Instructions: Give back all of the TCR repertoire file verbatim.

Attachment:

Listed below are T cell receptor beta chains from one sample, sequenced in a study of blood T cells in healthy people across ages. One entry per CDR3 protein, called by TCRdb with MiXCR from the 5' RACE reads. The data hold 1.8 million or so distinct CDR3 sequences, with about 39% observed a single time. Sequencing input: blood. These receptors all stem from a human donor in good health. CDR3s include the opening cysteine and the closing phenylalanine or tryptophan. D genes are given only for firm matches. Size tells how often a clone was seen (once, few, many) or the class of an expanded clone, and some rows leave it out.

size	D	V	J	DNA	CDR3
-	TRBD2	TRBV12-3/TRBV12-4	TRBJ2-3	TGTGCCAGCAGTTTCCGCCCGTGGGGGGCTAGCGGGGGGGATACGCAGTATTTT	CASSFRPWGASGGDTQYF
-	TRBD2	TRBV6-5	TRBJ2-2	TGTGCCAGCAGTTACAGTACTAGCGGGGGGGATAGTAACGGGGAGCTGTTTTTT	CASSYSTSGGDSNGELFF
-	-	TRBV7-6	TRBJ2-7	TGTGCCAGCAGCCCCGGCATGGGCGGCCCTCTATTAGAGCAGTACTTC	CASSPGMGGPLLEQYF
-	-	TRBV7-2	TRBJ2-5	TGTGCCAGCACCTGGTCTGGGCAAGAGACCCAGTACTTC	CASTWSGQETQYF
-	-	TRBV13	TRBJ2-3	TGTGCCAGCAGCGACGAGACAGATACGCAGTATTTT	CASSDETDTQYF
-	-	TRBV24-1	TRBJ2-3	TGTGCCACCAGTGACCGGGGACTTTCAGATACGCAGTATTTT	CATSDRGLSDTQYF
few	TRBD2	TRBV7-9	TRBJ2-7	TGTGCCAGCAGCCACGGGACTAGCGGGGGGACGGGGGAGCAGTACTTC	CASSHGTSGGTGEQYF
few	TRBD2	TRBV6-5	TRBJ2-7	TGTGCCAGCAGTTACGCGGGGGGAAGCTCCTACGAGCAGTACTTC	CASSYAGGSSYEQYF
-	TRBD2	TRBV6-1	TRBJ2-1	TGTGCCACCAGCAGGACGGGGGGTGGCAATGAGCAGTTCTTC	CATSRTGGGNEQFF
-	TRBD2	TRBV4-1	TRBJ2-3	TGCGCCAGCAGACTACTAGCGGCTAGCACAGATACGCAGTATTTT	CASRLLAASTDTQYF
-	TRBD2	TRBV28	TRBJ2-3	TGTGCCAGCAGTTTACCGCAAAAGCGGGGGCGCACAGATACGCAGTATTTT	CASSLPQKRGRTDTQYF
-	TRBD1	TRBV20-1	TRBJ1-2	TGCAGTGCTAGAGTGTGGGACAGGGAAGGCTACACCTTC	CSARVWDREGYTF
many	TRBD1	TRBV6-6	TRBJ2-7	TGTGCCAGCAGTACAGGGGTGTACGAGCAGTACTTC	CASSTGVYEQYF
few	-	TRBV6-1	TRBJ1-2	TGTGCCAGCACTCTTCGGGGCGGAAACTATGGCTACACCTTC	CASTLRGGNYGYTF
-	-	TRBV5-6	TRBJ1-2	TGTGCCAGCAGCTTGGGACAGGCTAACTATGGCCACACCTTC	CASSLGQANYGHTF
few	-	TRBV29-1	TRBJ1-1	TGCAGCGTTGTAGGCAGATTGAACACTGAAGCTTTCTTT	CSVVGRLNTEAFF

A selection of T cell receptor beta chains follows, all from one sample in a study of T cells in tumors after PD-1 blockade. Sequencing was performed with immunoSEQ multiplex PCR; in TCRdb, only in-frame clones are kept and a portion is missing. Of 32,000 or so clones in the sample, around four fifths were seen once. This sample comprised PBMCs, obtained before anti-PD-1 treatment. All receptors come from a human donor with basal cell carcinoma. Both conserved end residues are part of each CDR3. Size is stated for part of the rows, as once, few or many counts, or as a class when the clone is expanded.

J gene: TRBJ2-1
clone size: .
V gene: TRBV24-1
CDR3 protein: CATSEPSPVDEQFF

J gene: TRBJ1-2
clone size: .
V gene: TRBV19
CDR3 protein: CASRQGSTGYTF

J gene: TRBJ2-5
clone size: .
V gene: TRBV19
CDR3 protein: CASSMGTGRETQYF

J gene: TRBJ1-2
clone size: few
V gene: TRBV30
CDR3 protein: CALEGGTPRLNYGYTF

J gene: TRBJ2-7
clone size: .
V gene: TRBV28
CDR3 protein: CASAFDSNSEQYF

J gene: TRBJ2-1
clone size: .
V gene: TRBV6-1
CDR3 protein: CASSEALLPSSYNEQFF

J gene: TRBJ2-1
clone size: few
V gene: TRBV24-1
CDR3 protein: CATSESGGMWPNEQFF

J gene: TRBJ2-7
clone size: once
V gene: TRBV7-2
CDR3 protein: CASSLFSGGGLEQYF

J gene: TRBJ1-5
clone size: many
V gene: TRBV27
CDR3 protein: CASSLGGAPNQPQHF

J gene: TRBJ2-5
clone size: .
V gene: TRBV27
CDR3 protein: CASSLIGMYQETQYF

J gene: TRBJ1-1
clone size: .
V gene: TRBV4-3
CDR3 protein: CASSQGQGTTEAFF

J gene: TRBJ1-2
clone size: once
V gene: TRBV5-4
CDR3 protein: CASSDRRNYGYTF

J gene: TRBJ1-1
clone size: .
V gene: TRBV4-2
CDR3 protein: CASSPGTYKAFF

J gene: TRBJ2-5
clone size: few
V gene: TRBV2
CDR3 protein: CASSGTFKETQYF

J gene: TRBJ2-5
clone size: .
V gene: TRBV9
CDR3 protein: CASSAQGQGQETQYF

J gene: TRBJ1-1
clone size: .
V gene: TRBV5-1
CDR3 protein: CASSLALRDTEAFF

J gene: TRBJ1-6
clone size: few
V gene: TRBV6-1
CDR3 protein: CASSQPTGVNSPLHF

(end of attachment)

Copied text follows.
Listed below are T cell receptor beta chains from one sample, sequenced in a study of blood T cells in healthy people across ages. One entry per CDR3 protein, called by TCRdb with MiXCR from the 5' RACE reads. The data hold 1.8 million or so distinct CDR3 sequences, with about 39% observed a single time. Sequencing input: blood. These receptors all stem from a human donor in good health. CDR3s include the opening cysteine and the closing phenylalanine or tryptophan. D genes are given only for firm matches. Size tells how often a clone was seen (once, few, many) or the class of an expanded clone, and some rows leave it out.

size	D	V	J	DNA	CDR3
-	TRBD2	TRBV12-3/TRBV12-4	TRBJ2-3	TGTGCCAGCAGTTTCCGCCCGTGGGGGGCTAGCGGGGGGGATACGCAGTATTTT	CASSFRPWGASGGDTQYF
-	TRBD2	TRBV6-5	TRBJ2-2	TGTGCCAGCAGTTACAGTACTAGCGGGGGGGATAGTAACGGGGAGCTGTTTTTT	CASSYSTSGGDSNGELFF
-	-	TRBV7-6	TRBJ2-7	TGTGCCAGCAGCCCCGGCATGGGCGGCCCTCTATTAGAGCAGTACTTC	CASSPGMGGPLLEQYF
-	-	TRBV7-2	TRBJ2-5	TGTGCCAGCACCTGGTCTGGGCAAGAGACCCAGTACTTC	CASTWSGQETQYF
-	-	TRBV13	TRBJ2-3	TGTGCCAGCAGCGACGAGACAGATACGCAGTATTTT	CASSDETDTQYF
-	-	TRBV24-1	TRBJ2-3	TGTGCCACCAGTGACCGGGGACTTTCAGATACGCAGTATTTT	CATSDRGLSDTQYF
few	TRBD2	TRBV7-9	TRBJ2-7	TGTGCCAGCAGCCACGGGACTAGCGGGGGGACGGGGGAGCAGTACTTC	CASSHGTSGGTGEQYF
few	TRBD2	TRBV6-5	TRBJ2-7	TGTGCCAGCAGTTACGCGGGGGGAAGCTCCTACGAGCAGTACTTC	CASSYAGGSSYEQYF
-	TRBD2	TRBV6-1	TRBJ2-1	TGTGCCACCAGCAGGACGGGGGGTGGCAATGAGCAGTTCTTC	CATSRTGGGNEQFF
-	TRBD2	TRBV4-1	TRBJ2-3	TGCGCCAGCAGACTACTAGCGGCTAGCACAGATACGCAGTATTTT	CASRLLAASTDTQYF
-	TRBD2	TRBV28	TRBJ2-3	TGTGCCAGCAGTTTACCGCAAAAGCGGGGGCGCACAGATACGCAGTATTTT	CASSLPQKRGRTDTQYF
-	TRBD1	TRBV20-1	TRBJ1-2	TGCAGTGCTAGAGTGTGGGACAGGGAAGGCTACACCTTC	CSARVWDREGYTF
many	TRBD1	TRBV6-6	TRBJ2-7	TGTGCCAGCAGTACAGGGGTGTACGAGCAGTACTTC	CASSTGVYEQYF
few	-	TRBV6-1	TRBJ1-2	TGTGCCAGCACTCTTCGGGGCGGAAACTATGGCTACACCTTC	CASTLRGGNYGYTF
-	-	TRBV5-6	TRBJ1-2	TGTGCCAGCAGCTTGGGACAGGCTAACTATGGCCACACCTTC	CASSLGQANYGHTF
few	-	TRBV29-1	TRBJ1-1	TGCAGCGTTGTAGGCAGATTGAACACTGAAGCTTTCTTT	CSVVGRLNTEAFF

A selection of T cell receptor beta chains follows, all from one sample in a study of T cells in tumors after PD-1 blockade. Sequencing was performed with immunoSEQ multiplex PCR; in TCRdb, only in-frame clones are kept and a portion is missing. Of 32,000 or so clones in the sample, around four fifths were seen once. This sample comprised PBMCs, obtained before anti-PD-1 treatment. All receptors come from a human donor with basal cell carcinoma. Both conserved end residues are part of each CDR3. Size is stated for part of the rows, as once, few or many counts, or as a class when the clone is expanded.

J gene: TRBJ2-1
clone size: .
V gene: TRBV24-1
CDR3 protein: CATSEPSPVDEQFF

J gene: TRBJ1-2
clone size: .
V gene: TRBV19
CDR3 protein: CASRQGSTGYTF

J gene: TRBJ2-5
clone size: .
V gene: TRBV19
CDR3 protein: CASSMGTGRETQYF

J gene: TRBJ1-2
clone size: few
V gene: TRBV30
CDR3 protein: CALEGGTPRLNYGYTF

J gene: TRBJ2-7
clone size: .
V gene: TRBV28
CDR3 protein: CASAFDSNSEQYF

J gene: TRBJ2-1
clone size: .
V gene: TRBV6-1
CDR3 protein: CASSEALLPSSYNEQFF

J gene: TRBJ2-1
clone size: few
V gene: TRBV24-1
CDR3 protein: CATSESGGMWPNEQFF

J gene: TRBJ2-7
clone size: once
V gene: TRBV7-2
CDR3 protein: CASSLFSGGGLEQYF

J gene: TRBJ1-5
clone size: many
V gene: TRBV27
CDR3 protein: CASSLGGAPNQPQHF

J gene: TRBJ2-5
clone size: .
V gene: TRBV27
CDR3 protein: CASSLIGMYQETQYF

J gene: TRBJ1-1
clone size: .
V gene: TRBV4-3
CDR3 protein: CASSQGQGTTEAFF

J gene: TRBJ1-2
clone size: once
V gene: TRBV5-4
CDR3 protein: CASSDRRNYGYTF

J gene: TRBJ1-1
clone size: .
V gene: TRBV4-2
CDR3 protein: CASSPGTYKAFF

J gene: TRBJ2-5
clone size: few
V gene: TRBV2
CDR3 protein: CASSGTFKETQYF

J gene: TRBJ2-5
clone size: .
V gene: TRBV9
CDR3 protein: CASSAQGQGQETQYF

J gene: TRBJ1-1
clone size: .
V gene: TRBV5-1
CDR3 protein: CASSLALRDTEAFF

J gene: TRBJ1-6
clone size: few
V gene: TRBV6-1
CDR3 protein: CASSQPTGVNSPLHF